Discovering Stephen King


I first encountered Stephen King’s work when I was about 11 years old. My dad would let us wander the used book stores he frequented and said we could pick out a couple. In the early 80s teen books as we now know them were non-existent. As usual, I wandered the adult stacks hoping for something that was not boring. There I found a battered copy of “Salem’s Lot” and thought, “Vampires are cool.” (I guess teens don’t change all that much.) I started reading it on the way home. It terrified me and yet I could not put it down. It was a dark and twisted world but the characters that inhabited it were very real. I worried about them and had trouble closing the book leaving them alone. Though I did put the book outside my bedroom door so it wouldn’t be too close when I slept. When I finished, I hoped he had written more…and was not disappointed. This blind date with a used book has led to a 30 year relationship that is still going strong.

I always browse the stacks of the library hoping for that moment of serendipity when I pick up a title (be it a book, CD or movie) and decide “why not?” only to find a new brilliant connection.

While Stephen King’s name is synonymous with horror he has dipped his toe (or ran his scalpel) through many different genres. If you are thinking of giving him a try here are some (but not all) of my favorites.
The Stand:

TheStandIs it really that shocking that the end of the world might start in a gas station in East Texas?

Most of the world is wiped out by a flu-like plague and the survivors try and find their place in a scary new world. The Stand contains a large cast of intriguing characters (good, evil and unknown) that would be right at home in George RR Martin’s Westeros, only instead of King’s Landing, the power struggle centers in Las Vegas. A dystopian nightmare decades ahead of it’s time.

The Dark Tower Series:

GunslingerSpeaking of epic fantasy…

This seven book series follows the Roland of Gilead, a heroic and tragic figure as he pursues the enigmatic “Man in Black” across the pages. A blockbuster otherworldly tale full of nods to many of Stephen King’s other works.

If you read the first book “The Gunslinger” early on and didn’t love it you might want to give it another try, King revised it in 2003 and it is now a start worthy of the series.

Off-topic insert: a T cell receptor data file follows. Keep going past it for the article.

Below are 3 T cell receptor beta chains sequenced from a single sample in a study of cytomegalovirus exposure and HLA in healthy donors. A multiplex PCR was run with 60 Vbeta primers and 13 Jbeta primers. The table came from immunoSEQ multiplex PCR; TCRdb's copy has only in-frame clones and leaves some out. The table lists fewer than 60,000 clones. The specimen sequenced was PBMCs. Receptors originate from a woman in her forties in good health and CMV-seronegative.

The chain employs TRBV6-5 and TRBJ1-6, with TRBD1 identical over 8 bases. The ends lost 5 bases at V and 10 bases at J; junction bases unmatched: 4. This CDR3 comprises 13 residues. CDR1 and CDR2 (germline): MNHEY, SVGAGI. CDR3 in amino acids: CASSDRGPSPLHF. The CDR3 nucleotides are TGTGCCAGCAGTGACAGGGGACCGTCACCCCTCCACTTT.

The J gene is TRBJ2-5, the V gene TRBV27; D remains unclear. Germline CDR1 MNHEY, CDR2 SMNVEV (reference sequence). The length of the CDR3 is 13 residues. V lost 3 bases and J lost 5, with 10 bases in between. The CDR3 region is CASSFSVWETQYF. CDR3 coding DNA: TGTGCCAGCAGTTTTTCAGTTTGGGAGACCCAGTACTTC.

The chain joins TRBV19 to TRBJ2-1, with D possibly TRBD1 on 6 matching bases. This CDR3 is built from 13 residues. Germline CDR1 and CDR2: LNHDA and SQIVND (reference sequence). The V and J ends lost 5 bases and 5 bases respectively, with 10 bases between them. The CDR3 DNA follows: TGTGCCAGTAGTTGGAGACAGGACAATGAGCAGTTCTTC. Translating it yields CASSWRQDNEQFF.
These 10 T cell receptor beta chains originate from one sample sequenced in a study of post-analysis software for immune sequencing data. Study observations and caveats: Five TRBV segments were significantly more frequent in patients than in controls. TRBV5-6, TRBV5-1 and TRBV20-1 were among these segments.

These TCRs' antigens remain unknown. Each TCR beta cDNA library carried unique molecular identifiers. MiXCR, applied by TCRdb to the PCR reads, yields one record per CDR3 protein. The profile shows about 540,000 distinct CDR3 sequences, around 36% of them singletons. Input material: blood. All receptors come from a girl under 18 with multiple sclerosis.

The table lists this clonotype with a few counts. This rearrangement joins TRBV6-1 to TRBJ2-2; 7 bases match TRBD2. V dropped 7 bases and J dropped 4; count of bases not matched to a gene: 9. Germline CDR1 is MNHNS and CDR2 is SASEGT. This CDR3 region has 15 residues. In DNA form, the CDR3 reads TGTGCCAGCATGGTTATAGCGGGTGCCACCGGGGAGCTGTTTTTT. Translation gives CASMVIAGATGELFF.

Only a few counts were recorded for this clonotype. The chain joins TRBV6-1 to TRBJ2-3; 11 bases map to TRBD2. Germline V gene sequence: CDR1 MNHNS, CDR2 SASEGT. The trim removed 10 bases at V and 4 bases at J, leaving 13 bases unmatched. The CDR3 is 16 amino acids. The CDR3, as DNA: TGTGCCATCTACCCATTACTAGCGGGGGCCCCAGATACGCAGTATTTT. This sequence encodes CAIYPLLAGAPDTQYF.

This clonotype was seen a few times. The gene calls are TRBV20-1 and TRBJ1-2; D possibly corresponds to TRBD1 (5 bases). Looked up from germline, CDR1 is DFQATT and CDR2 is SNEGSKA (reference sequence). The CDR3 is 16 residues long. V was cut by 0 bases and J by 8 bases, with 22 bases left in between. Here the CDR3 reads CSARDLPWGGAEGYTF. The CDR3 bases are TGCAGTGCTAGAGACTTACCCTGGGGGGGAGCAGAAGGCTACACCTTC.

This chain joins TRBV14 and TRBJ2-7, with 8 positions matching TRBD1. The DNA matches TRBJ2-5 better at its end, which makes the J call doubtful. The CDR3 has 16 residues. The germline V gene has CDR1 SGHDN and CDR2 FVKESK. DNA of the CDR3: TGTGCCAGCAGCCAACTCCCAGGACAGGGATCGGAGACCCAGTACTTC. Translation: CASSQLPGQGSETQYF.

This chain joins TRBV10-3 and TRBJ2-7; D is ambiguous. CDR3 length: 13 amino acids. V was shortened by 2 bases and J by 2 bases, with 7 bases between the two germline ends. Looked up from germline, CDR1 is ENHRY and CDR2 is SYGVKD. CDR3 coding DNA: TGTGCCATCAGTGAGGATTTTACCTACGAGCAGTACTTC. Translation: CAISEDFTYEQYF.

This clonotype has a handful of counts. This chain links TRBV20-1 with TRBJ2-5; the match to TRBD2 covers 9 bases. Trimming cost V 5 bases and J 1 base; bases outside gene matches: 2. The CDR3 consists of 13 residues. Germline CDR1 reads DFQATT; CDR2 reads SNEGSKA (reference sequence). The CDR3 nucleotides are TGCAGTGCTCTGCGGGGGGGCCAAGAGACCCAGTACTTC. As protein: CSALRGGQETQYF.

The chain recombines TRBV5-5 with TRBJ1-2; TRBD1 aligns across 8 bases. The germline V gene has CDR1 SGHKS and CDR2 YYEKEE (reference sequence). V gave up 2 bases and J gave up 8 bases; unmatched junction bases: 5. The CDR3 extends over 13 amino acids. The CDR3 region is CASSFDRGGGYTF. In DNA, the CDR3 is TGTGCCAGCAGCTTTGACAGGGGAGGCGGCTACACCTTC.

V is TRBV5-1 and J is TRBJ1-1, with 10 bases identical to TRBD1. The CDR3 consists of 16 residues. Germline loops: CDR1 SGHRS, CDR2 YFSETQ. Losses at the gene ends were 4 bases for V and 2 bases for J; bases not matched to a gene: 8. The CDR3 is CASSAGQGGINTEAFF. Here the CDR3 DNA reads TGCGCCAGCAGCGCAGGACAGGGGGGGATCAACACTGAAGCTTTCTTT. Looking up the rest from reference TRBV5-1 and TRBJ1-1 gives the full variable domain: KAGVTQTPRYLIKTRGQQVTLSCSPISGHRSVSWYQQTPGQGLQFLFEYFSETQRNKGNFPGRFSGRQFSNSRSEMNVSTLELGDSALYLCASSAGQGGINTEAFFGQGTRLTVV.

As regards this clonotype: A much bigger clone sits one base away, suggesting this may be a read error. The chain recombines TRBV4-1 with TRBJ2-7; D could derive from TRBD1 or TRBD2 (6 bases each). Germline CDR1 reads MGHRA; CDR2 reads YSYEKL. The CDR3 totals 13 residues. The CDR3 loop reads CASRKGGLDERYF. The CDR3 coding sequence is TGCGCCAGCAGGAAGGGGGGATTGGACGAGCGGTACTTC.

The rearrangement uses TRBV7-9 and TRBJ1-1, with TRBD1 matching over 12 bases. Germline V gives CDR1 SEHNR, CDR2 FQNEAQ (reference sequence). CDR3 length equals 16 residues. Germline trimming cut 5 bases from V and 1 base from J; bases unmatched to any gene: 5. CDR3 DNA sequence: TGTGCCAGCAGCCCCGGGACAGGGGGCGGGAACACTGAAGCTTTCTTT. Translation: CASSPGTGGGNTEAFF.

The Shining


When you think of the Shining, do you think of Jack Nicholson holding an axe and quoting Ed McMahon? If so, you are missing out.

A family snowed in at a deserted inn has a number of supernatural encounters. There is a line in this book that actually caused me to gasp, something that I rarely have happen during an entire horror movie.

Last year he came out with a very well-received and worthy sequel Doctor Sleep.



Have you ever wondered if you were dropped into a tragic moment in history and knew what was going to happen, how you would stop it, without being committed as a lunatic?

This is what happens when Jake Epping finds a way to travel back in time to the years before the Kennedy assassination. How would a regular person with no past change the future?

On Writing: A Memoir on the Craft


I’m sure people ask Stephen King all the time where he gets his ideas, what makes him so successful and how does he know so many ways to completely freak us out. He tries to answer some of these questions in “On Writing” which looks at his career and personal struggles, including the van accident that nearly took his life.

I have never met Mr. King. But as a lifelong fan I feel I know him through his words and the worlds he has created.

Though from time to time I do have to put one of his books in another room while I sleep. Just to be safe.

~Kimberly Wells

Emily Fowler Central Library


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